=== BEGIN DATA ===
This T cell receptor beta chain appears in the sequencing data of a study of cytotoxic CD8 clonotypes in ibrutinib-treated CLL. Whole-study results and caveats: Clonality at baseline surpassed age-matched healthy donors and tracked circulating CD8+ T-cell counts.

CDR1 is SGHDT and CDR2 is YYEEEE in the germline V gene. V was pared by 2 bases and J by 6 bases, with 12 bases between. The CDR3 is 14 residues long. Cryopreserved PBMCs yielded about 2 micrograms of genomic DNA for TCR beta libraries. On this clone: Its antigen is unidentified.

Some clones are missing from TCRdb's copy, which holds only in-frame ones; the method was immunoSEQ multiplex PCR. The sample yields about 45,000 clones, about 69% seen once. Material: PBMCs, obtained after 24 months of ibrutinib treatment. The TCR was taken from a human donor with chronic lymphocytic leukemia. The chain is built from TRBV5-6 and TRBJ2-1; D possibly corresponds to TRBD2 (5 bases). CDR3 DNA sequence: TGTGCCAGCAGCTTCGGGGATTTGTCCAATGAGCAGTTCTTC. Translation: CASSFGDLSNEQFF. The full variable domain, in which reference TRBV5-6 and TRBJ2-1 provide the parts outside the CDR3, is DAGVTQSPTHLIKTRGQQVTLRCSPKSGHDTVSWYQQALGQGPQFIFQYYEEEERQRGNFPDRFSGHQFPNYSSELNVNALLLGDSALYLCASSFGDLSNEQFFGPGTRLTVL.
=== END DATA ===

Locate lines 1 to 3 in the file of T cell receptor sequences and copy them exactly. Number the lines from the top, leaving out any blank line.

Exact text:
This T cell receptor beta chain appears in the sequencing data of a study of cytotoxic CD8 clonotypes in ibrutinib-treated CLL. Whole-study results and caveats: Clonality at baseline surpassed age-matched healthy donors and tracked circulating CD8+ T-cell counts.

CDR1 is SGHDT and CDR2 is YYEEEE in the germline V gene. V was pared by 2 bases and J by 6 bases, with 12 bases between. The CDR3 is 14 residues long. Cryopreserved PBMCs yielded about 2 micrograms of genomic DNA for TCR beta libraries. On this clone: Its antigen is unidentified.

Some clones are missing from TCRdb's copy, which holds only in-frame ones; the method was immunoSEQ multiplex PCR. The sample yields about 45,000 clones, about 69% seen once. Material: PBMCs, obtained after 24 months of ibrutinib treatment. The TCR was taken from a human donor with chronic lymphocytic leukemia. The chain is built from TRBV5-6 and TRBJ2-1; D possibly corresponds to TRBD2 (5 bases). CDR3 DNA sequence: TGTGCCAGCAGCTTCGGGGATTTGTCCAATGAGCAGTTCTTC. Translation: CASSFGDLSNEQFF. The full variable domain, in which reference TRBV5-6 and TRBJ2-1 provide the parts outside the CDR3, is DAGVTQSPTHLIKTRGQQVTLRCSPKSGHDTVSWYQQALGQGPQFIFQYYEEEERQRGNFPDRFSGHQFPNYSSELNVNALLLGDSALYLCASSFGDLSNEQFFGPGTRLTVL.